Ultimate Teams were conceived in a time when sports publishers rightly saw that consumers would never accept a price point above $60 and that DLC extensions, like map and character packs, had almost no relevance to a simulation-quality game. Sports licenses cost enormous amounts of money before the first line of code is laid down; the companies that can afford them are all publicly held. The golden rule of a publicly traded company is growth. Show growth, any kind of growth, in revenue, or the stock price will be punished. The ultimate team model was their solution. It’s an open-ended revenue stream.

And it’s now a bigger set of golden handcuffs to sports video game makers than the ancient contractual obligation, to their league licensors, to deliver a new video game each year.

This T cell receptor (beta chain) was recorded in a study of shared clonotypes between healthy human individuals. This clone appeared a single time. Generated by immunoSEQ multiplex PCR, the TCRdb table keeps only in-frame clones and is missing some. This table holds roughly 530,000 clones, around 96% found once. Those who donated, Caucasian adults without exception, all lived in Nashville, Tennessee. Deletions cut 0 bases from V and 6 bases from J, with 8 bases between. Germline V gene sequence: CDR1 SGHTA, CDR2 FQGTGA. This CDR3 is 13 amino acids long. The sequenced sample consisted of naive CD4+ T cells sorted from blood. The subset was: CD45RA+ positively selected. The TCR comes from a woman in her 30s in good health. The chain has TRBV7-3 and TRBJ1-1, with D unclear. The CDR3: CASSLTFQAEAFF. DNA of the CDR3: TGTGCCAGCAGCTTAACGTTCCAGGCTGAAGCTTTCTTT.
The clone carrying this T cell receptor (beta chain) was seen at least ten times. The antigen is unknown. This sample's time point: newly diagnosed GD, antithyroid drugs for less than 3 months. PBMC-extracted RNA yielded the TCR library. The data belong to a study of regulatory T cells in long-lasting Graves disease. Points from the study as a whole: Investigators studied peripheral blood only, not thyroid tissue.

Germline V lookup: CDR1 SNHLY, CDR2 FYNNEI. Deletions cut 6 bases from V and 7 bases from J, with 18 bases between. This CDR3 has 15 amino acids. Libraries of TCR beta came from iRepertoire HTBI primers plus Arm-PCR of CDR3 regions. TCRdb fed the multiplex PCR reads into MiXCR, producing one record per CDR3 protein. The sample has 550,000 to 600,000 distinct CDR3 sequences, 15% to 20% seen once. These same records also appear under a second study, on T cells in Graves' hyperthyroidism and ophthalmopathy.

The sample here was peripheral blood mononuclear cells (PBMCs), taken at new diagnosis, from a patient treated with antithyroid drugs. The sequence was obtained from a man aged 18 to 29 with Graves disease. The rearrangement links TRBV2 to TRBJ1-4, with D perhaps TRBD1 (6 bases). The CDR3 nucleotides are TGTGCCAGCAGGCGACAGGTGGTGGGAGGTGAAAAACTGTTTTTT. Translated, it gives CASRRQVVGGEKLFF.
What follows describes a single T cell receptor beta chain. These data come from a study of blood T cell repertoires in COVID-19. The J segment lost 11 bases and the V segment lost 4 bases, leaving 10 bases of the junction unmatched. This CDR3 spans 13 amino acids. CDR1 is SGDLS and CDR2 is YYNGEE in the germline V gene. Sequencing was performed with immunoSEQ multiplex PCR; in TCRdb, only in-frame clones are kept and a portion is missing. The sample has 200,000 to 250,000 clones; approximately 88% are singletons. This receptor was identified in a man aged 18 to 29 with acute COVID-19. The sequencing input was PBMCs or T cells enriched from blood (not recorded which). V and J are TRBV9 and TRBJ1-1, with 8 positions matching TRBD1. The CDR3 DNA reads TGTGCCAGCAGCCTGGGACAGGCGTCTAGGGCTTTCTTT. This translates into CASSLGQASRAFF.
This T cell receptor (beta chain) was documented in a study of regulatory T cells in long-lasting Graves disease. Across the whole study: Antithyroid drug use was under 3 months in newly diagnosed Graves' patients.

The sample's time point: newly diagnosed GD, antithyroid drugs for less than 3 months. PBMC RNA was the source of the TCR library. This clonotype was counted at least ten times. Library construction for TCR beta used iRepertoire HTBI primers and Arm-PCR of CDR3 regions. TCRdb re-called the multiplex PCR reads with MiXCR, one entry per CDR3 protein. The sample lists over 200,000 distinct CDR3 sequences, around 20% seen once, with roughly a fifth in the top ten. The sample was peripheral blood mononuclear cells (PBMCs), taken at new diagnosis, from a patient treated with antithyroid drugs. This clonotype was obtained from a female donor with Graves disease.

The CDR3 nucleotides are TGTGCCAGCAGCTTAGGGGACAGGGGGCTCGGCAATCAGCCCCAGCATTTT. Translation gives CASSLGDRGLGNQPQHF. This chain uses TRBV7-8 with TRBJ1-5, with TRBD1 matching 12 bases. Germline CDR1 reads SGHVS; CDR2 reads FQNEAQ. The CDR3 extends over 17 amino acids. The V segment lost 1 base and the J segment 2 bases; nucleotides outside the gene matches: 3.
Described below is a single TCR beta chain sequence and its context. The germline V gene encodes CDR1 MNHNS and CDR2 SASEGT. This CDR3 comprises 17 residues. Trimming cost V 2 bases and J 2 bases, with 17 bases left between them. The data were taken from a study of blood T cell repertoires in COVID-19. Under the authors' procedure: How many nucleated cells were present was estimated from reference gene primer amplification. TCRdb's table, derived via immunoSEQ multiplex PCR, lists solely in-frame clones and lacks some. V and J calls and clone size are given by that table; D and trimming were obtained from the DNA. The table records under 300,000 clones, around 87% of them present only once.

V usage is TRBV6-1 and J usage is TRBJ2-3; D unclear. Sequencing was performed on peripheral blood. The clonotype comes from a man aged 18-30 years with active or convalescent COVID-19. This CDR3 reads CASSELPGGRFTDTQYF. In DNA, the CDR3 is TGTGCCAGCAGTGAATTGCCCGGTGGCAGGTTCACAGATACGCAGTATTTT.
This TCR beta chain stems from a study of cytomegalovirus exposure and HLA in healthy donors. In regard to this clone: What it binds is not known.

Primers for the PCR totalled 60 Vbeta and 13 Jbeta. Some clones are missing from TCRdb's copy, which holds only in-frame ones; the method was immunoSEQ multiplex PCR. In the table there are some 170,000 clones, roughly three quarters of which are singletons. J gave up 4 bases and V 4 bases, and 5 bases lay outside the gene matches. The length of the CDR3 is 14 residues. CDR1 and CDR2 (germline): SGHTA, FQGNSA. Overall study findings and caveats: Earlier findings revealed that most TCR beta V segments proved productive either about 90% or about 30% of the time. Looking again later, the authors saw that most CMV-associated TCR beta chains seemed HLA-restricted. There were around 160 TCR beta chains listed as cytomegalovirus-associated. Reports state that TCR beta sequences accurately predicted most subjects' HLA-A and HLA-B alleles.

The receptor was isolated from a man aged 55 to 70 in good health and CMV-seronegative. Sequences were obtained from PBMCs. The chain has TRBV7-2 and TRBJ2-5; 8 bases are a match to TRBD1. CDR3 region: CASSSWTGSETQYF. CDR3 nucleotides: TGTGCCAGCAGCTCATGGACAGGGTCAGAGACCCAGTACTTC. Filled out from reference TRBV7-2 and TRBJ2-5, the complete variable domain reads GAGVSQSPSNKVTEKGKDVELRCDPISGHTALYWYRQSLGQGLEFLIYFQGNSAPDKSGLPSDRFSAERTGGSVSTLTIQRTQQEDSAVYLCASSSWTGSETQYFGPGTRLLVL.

Whenever I met with him at E3, Peter Moore — the EA Sports president from 2007 to 2011, preceding Wilson — would tell me his number one concern was keeping his games in the tray of players’ consoles. How do we create longer lasting value, that was his ongoing rhetorical question.

Perhaps more than any other publisher, EA Sports was terrorized by the used games market. GameStop would run promotions encouraging players to trade in the NCAA Football game they bought in July for the Madden that arrived in August. “Oh, yes, once upon a time we had a back catalog,” Moore said acidly in our 2010 sitdown.

Ultimate Team, not “Season Ticket,” not the hated “Online Pass,” turned out to be the thing that would keep games in the tray. Much like a mobile phone, whose library of app purchases represents a sunk cost a user is unwilling to part with, the Ultimate Team model kept players invested. You can’t ditch that game when you’ve pumped so much time — if not real money — into your side.

So here we are. Electronic Arts came up with something to keep a disc in the tray. It worked.

Roster File is Polygon’s column on the intersection of sports and video games.